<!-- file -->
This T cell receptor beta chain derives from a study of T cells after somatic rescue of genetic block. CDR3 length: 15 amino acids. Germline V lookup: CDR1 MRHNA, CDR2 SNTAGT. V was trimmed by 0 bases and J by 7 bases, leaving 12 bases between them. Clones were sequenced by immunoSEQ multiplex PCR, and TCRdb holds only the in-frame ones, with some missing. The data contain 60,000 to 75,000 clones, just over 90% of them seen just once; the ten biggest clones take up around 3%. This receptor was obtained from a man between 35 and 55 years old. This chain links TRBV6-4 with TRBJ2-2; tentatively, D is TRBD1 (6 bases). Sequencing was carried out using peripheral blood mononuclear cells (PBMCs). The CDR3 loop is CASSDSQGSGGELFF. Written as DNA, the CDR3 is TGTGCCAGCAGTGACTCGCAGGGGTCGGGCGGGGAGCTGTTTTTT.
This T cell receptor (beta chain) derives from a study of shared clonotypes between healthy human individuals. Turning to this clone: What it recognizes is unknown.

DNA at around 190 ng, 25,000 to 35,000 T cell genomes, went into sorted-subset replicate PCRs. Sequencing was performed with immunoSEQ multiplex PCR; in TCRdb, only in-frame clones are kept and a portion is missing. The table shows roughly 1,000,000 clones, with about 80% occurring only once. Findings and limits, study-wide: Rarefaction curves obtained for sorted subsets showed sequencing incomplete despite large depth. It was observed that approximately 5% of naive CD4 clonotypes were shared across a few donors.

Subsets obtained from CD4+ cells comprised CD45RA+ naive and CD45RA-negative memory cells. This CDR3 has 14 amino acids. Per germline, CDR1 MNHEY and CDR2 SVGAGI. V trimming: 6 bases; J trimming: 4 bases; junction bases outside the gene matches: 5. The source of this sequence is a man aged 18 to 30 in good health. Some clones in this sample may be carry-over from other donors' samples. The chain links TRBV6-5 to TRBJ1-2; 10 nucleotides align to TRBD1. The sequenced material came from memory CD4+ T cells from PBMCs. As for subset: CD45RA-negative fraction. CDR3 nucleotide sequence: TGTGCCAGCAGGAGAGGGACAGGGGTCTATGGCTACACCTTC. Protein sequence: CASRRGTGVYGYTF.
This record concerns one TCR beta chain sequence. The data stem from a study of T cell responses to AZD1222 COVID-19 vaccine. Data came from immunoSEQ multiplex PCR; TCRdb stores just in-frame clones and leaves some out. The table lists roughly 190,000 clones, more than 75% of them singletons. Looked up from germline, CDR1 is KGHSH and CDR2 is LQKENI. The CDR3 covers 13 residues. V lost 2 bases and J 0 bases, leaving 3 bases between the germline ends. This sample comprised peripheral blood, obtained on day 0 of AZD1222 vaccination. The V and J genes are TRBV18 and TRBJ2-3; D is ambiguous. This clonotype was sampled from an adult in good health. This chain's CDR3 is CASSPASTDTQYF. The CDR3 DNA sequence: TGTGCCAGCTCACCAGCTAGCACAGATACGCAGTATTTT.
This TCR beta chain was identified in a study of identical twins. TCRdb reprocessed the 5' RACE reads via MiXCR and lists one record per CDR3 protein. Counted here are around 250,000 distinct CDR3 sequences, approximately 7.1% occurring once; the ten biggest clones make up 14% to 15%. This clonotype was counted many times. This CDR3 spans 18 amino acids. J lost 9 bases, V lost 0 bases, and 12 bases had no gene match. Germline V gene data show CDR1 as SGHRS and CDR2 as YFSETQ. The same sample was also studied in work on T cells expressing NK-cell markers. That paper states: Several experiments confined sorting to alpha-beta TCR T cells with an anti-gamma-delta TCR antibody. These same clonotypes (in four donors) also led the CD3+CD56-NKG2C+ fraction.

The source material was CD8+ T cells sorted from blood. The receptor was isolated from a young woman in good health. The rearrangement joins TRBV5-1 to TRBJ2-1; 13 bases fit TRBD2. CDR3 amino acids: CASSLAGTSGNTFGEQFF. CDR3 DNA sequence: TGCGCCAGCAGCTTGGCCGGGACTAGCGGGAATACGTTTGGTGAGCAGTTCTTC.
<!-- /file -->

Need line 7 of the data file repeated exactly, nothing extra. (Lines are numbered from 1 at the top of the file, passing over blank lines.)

The source material was CD8+ T cells sorted from blood. The receptor was isolated from a young woman in good health. The rearrangement joins TRBV5-1 to TRBJ2-1; 13 bases fit TRBD2. CDR3 amino acids: CASSLAGTSGNTFGEQFF. CDR3 DNA sequence: TGCGCCAGCAGCTTGGCCGGGACTAGCGGGAATACGTTTGGTGAGCAGTTCTTC.